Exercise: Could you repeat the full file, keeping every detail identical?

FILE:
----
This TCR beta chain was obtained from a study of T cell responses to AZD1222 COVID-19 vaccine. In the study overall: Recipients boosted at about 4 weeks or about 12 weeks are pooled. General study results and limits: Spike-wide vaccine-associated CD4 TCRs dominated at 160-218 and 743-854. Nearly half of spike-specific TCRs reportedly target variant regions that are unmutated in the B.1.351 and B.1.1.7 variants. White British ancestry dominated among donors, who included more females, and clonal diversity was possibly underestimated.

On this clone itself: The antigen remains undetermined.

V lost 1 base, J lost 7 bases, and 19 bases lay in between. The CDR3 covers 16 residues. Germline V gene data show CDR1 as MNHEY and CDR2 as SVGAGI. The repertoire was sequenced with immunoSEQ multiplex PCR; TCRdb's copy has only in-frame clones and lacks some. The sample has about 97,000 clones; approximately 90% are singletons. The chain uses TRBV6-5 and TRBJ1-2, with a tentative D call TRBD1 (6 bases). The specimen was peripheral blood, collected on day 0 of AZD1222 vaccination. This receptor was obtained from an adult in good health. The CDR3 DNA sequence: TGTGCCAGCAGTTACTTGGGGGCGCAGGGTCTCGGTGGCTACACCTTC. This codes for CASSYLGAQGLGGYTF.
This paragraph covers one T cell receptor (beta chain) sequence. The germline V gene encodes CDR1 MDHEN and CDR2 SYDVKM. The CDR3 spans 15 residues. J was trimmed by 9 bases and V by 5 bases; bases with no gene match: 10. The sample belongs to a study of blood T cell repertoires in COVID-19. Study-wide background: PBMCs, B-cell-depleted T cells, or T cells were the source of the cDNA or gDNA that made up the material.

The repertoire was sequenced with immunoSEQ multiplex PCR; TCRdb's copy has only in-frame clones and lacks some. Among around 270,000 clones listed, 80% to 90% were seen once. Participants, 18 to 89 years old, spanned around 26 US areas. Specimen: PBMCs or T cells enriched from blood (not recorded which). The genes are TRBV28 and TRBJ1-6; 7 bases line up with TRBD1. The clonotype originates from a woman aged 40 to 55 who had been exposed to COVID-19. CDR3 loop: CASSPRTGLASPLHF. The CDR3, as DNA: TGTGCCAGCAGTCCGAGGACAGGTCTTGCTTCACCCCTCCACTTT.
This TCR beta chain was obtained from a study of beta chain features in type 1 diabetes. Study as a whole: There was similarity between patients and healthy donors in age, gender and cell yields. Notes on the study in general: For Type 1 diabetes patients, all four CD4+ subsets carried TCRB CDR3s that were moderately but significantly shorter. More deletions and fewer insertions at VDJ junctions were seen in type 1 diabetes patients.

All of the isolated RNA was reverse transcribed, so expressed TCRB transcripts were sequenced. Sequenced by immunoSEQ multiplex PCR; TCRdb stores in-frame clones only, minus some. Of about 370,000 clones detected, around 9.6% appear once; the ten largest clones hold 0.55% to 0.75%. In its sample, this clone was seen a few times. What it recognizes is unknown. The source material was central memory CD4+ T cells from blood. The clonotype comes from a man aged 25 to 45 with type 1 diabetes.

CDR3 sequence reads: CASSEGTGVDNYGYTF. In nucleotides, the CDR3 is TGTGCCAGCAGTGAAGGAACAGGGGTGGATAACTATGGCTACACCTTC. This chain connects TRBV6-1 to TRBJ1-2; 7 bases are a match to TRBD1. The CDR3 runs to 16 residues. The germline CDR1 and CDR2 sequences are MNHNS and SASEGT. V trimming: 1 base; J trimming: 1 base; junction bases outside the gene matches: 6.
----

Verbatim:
This TCR beta chain was obtained from a study of T cell responses to AZD1222 COVID-19 vaccine. In the study overall: Recipients boosted at about 4 weeks or about 12 weeks are pooled. General study results and limits: Spike-wide vaccine-associated CD4 TCRs dominated at 160-218 and 743-854. Nearly half of spike-specific TCRs reportedly target variant regions that are unmutated in the B.1.351 and B.1.1.7 variants. White British ancestry dominated among donors, who included more females, and clonal diversity was possibly underestimated.

On this clone itself: The antigen remains undetermined.

V lost 1 base, J lost 7 bases, and 19 bases lay in between. The CDR3 covers 16 residues. Germline V gene data show CDR1 as MNHEY and CDR2 as SVGAGI. The repertoire was sequenced with immunoSEQ multiplex PCR; TCRdb's copy has only in-frame clones and lacks some. The sample has about 97,000 clones; approximately 90% are singletons. The chain uses TRBV6-5 and TRBJ1-2, with a tentative D call TRBD1 (6 bases). The specimen was peripheral blood, collected on day 0 of AZD1222 vaccination. This receptor was obtained from an adult in good health. The CDR3 DNA sequence: TGTGCCAGCAGTTACTTGGGGGCGCAGGGTCTCGGTGGCTACACCTTC. This codes for CASSYLGAQGLGGYTF.
This paragraph covers one T cell receptor (beta chain) sequence. The germline V gene encodes CDR1 MDHEN and CDR2 SYDVKM. The CDR3 spans 15 residues. J was trimmed by 9 bases and V by 5 bases; bases with no gene match: 10. The sample belongs to a study of blood T cell repertoires in COVID-19. Study-wide background: PBMCs, B-cell-depleted T cells, or T cells were the source of the cDNA or gDNA that made up the material.

The repertoire was sequenced with immunoSEQ multiplex PCR; TCRdb's copy has only in-frame clones and lacks some. Among around 270,000 clones listed, 80% to 90% were seen once. Participants, 18 to 89 years old, spanned around 26 US areas. Specimen: PBMCs or T cells enriched from blood (not recorded which). The genes are TRBV28 and TRBJ1-6; 7 bases line up with TRBD1. The clonotype originates from a woman aged 40 to 55 who had been exposed to COVID-19. CDR3 loop: CASSPRTGLASPLHF. The CDR3, as DNA: TGTGCCAGCAGTCCGAGGACAGGTCTTGCTTCACCCCTCCACTTT.
This TCR beta chain was obtained from a study of beta chain features in type 1 diabetes. Study as a whole: There was similarity between patients and healthy donors in age, gender and cell yields. Notes on the study in general: For Type 1 diabetes patients, all four CD4+ subsets carried TCRB CDR3s that were moderately but significantly shorter. More deletions and fewer insertions at VDJ junctions were seen in type 1 diabetes patients.

All of the isolated RNA was reverse transcribed, so expressed TCRB transcripts were sequenced. Sequenced by immunoSEQ multiplex PCR; TCRdb stores in-frame clones only, minus some. Of about 370,000 clones detected, around 9.6% appear once; the ten largest clones hold 0.55% to 0.75%. In its sample, this clone was seen a few times. What it recognizes is unknown. The source material was central memory CD4+ T cells from blood. The clonotype comes from a man aged 25 to 45 with type 1 diabetes.

CDR3 sequence reads: CASSEGTGVDNYGYTF. In nucleotides, the CDR3 is TGTGCCAGCAGTGAAGGAACAGGGGTGGATAACTATGGCTACACCTTC. This chain connects TRBV6-1 to TRBJ1-2; 7 bases are a match to TRBD1. The CDR3 runs to 16 residues. The germline CDR1 and CDR2 sequences are MNHNS and SASEGT. V trimming: 1 base; J trimming: 1 base; junction bases outside the gene matches: 6.